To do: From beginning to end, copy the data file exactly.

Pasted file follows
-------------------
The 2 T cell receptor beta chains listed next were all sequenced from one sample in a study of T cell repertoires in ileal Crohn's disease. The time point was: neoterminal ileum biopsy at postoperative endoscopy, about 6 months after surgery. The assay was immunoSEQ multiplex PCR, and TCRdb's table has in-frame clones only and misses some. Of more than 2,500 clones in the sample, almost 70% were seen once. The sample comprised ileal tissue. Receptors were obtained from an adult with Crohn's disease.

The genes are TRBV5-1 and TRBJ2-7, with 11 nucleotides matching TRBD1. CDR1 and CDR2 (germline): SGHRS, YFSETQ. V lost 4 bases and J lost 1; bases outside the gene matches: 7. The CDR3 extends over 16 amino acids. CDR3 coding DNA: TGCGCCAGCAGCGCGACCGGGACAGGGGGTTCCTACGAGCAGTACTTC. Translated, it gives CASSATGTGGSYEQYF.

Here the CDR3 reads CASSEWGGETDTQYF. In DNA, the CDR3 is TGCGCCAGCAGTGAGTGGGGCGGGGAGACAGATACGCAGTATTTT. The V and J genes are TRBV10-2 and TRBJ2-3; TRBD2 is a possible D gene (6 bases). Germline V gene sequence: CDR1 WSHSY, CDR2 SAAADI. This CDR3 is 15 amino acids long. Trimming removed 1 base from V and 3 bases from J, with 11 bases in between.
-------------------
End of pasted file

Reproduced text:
The 2 T cell receptor beta chains listed next were all sequenced from one sample in a study of T cell repertoires in ileal Crohn's disease. The time point was: neoterminal ileum biopsy at postoperative endoscopy, about 6 months after surgery. The assay was immunoSEQ multiplex PCR, and TCRdb's table has in-frame clones only and misses some. Of more than 2,500 clones in the sample, almost 70% were seen once. The sample comprised ileal tissue. Receptors were obtained from an adult with Crohn's disease.

The genes are TRBV5-1 and TRBJ2-7, with 11 nucleotides matching TRBD1. CDR1 and CDR2 (germline): SGHRS, YFSETQ. V lost 4 bases and J lost 1; bases outside the gene matches: 7. The CDR3 extends over 16 amino acids. CDR3 coding DNA: TGCGCCAGCAGCGCGACCGGGACAGGGGGTTCCTACGAGCAGTACTTC. Translated, it gives CASSATGTGGSYEQYF.

Here the CDR3 reads CASSEWGGETDTQYF. In DNA, the CDR3 is TGCGCCAGCAGTGAGTGGGGCGGGGAGACAGATACGCAGTATTTT. The V and J genes are TRBV10-2 and TRBJ2-3; TRBD2 is a possible D gene (6 bases). Germline V gene sequence: CDR1 WSHSY, CDR2 SAAADI. This CDR3 is 15 amino acids long. Trimming removed 1 base from V and 3 bases from J, with 11 bases in between.